What is Dengue Fever?
- Dengue fever is a flu-like illness spread by the bite of an infected mosquito. It can present as a mild simple flu like illness or as a severe Dengue Shock Syndrome which could lead to death.
Who gets Dengue fever?
- Dengue fever may occur in people of all ages.
Signs and symptoms of dengue fever and dengue hemorrhagic fever
- Dengue fever usually starts suddenly with a high fever, rash, severe headache, pain behind the eyes, muscle and joint pains.
- Nausea , vomiting and loss of appetite are common.
- A rash usually appears 3 to 4 days after the start of the fever.
- The illness can last from 7 to 10 days, but complete recovery can take as long as a month. Older children and adults are usually sicker than young children.
Most dengue infections result in relatively mild illness, but some can progress to severe dengue hemorrhagic fever, where the blood vessels start to leak and cause bleeding and shock.
Bruising can be a sign of bleeding inside the body. Without prompt treatment, the blood vessels can collapse, causing shock (dengue shock syndrome). Dengue hemorrhagic fever is fatal in about 5 percent of cases, mostly among children and young adults.
How soon after exposure do symptoms appear?
The time between the bite of a mosquito carrying dengue virus and the start of symptoms averages 4 to 6 days, with a range of 3 to 14 days. An infected person cannot spread the infection to other persons but can be a source of dengue virus for mosquitoes for about 6 days.
Who is at risk for dengue?
Anyone who is bitten by an infected mosquito can get dengue fever. Risk factors for dengue hemorrhagic fever include a person’s age and immune status, as well as the strain of the virus.
Persons who were previously infected with one or more types of dengue virus are at greater risk for developing severe dengue hemorrhagic fever if infected again.
What is the treatment for dengue fever and dengue hemorrhagic fever?
There is no specific treatment for dengue fever. People with dengue fever should rest and drink plenty of fluids. They should be kept away from mosquitoes for the protection of others. Dengue fever is treated by replacing lost fluids, but some patients will need to be hospitalized for fluid replacement and monitoring.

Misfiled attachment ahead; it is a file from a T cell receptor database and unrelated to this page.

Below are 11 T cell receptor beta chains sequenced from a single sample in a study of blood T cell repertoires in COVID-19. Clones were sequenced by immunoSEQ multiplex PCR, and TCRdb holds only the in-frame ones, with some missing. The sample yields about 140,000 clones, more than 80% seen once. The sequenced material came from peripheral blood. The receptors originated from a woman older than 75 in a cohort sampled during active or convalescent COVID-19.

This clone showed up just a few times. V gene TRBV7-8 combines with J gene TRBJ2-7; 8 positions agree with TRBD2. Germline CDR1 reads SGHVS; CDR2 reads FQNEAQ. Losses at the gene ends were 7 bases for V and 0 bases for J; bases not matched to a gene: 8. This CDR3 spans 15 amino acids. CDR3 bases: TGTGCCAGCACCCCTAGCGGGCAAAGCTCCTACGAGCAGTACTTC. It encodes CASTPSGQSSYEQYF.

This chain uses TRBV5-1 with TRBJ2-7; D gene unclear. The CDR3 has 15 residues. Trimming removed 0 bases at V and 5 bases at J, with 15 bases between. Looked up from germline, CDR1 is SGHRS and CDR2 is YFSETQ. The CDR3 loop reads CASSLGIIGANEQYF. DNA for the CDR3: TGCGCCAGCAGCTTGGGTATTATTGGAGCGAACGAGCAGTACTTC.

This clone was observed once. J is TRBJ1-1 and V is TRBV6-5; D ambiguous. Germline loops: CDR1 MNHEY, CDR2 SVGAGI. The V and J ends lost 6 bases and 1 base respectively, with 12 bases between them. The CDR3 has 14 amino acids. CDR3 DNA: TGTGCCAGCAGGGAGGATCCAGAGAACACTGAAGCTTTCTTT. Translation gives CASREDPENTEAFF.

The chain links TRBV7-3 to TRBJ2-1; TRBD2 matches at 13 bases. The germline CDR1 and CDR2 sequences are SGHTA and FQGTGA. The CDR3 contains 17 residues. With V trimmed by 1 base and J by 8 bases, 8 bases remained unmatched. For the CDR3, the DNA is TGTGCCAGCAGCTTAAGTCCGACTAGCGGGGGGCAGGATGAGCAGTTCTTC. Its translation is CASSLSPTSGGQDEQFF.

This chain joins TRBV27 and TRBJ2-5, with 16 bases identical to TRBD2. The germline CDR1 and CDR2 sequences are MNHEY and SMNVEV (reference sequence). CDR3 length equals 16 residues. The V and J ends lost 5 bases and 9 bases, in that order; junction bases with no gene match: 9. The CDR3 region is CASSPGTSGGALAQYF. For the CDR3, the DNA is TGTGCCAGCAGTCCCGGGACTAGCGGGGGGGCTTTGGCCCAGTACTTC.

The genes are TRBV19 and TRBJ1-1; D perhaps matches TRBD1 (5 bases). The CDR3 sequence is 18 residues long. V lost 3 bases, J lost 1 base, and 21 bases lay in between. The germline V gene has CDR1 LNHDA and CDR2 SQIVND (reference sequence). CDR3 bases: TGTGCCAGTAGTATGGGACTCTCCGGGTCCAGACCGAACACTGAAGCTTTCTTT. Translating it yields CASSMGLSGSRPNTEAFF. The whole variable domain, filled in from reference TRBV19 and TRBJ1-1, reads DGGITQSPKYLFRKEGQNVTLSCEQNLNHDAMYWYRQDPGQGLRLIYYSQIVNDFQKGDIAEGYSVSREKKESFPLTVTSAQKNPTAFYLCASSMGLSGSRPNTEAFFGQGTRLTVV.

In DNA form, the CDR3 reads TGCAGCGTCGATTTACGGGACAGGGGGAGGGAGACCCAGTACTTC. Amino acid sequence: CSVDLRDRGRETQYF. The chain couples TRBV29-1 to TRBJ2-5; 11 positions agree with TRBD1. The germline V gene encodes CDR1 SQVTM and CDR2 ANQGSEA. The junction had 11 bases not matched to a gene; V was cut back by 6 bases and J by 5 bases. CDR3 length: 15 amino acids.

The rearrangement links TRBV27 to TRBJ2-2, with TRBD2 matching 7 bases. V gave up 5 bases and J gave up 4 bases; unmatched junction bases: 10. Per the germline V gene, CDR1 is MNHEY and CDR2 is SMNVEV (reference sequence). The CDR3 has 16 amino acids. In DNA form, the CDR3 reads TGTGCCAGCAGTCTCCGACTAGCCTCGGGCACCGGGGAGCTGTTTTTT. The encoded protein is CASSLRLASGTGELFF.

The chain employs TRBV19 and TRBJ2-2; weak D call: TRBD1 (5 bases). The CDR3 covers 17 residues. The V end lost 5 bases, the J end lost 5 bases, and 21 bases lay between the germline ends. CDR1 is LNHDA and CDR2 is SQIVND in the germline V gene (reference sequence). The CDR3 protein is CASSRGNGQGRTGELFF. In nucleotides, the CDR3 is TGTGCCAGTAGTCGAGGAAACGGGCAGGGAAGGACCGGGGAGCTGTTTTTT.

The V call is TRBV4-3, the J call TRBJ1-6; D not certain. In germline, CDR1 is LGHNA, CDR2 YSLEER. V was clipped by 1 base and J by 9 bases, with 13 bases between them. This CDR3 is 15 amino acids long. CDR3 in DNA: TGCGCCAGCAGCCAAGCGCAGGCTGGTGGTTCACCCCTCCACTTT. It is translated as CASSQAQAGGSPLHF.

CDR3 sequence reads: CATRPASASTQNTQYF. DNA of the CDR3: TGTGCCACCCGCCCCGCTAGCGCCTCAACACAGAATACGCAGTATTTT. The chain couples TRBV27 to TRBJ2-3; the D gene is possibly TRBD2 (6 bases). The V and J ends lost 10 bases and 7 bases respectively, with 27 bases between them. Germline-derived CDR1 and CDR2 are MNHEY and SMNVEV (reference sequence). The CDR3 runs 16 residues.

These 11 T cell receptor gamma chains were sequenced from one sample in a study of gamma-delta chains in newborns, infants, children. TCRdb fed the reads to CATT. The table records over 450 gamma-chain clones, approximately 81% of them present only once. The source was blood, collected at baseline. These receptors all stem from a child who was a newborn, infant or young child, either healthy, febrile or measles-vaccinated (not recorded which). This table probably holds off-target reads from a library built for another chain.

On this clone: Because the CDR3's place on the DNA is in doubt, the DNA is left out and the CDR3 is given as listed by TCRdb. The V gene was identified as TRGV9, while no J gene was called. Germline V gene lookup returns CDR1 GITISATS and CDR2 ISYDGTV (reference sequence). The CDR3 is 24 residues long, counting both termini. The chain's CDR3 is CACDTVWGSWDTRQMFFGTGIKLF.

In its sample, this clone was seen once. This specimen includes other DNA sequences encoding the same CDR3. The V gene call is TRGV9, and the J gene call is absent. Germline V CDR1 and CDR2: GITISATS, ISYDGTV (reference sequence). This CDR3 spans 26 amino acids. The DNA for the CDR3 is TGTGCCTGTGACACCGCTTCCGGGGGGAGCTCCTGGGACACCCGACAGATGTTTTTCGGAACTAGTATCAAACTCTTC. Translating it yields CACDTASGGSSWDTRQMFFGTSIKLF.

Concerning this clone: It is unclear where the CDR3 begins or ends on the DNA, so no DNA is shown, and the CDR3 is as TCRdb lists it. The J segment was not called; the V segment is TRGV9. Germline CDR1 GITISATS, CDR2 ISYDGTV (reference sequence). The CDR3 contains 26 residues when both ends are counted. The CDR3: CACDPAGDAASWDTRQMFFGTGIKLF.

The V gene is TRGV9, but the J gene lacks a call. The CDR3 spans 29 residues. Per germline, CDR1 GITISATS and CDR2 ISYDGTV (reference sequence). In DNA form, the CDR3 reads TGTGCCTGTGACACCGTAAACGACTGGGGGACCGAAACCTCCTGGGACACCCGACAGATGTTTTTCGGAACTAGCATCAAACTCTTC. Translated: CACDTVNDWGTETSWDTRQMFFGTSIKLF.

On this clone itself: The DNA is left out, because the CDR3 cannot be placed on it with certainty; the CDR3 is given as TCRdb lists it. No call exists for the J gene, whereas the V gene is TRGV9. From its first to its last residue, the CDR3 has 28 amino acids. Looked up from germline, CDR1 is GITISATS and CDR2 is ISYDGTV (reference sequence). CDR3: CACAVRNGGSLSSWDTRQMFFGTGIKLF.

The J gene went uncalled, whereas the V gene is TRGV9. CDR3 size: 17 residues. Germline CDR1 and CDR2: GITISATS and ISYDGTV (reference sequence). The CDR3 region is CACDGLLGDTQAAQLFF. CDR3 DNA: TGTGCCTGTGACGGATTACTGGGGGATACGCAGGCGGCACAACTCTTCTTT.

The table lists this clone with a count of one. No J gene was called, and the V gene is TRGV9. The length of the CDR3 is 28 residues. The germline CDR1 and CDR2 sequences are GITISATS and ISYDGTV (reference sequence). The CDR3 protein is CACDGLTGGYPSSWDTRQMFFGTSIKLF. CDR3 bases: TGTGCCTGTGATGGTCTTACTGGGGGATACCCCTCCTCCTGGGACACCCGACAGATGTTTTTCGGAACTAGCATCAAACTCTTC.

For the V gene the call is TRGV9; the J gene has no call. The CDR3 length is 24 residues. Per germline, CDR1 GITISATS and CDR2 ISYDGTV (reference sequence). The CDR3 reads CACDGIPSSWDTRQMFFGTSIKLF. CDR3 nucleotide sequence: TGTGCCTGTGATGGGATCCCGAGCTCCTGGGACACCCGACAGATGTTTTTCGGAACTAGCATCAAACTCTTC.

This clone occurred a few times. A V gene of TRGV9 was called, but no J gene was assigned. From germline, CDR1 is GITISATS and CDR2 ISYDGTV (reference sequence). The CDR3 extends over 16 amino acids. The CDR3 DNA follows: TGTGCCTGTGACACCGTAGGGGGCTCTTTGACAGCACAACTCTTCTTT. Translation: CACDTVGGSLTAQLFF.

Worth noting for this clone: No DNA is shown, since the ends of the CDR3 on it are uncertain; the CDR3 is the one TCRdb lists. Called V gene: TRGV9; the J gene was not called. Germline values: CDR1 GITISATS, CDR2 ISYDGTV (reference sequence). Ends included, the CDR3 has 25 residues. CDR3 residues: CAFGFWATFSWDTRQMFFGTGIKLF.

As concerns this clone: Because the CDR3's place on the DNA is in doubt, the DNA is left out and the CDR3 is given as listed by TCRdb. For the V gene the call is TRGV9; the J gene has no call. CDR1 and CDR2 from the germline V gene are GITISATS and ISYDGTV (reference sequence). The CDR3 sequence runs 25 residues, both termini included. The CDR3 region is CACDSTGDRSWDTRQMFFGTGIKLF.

How can dengue be prevented?
There is no vaccine to prevent damage. Eliminating mosquito breeding sites is a key prevention measure. It can be done by discarding items that can collect rain or run-off water, especially old tires. Regularly change water in outdoor bird baths and pet and animal water containers. Avoid mosquito bites by use of mosquito repellants on skin and clothing.
When outdoors, during times that mosquitoes are biting, wear long-sleeved shirts and long pants tucked into socks. Avoid heavily populated residential areas.
When indoors, stay in air-conditioned or screened areas. Use bed nets if sleeping areas are not screened or air-conditioned. If you have symptoms of dengue, report your travel history to your doctor.
If I had previous dengue infection can I get it again?
Infection with one virus does not protect a person against infection with another type of virus but it protects a person against infection with the same virus type.
How is dengue spread?
Dengue is spread by the bite of an Aedes mosquito (mosquito with white dots on the legs). The mosquito transmits the disease by biting an infected person and then biting someone else.
Where is dengue found?
Dengue is common in Asia especially in the Philippines. Dengue is most common in cities but can be found in rural areas.
The mosquitoes that transmit dengue live among humans and breed in discarded tires, flower pots, old oil drums and water storage containers lose to human dwellings. Unlike mosquitoes that cause malaria, dengue mosquitoes bite during the day.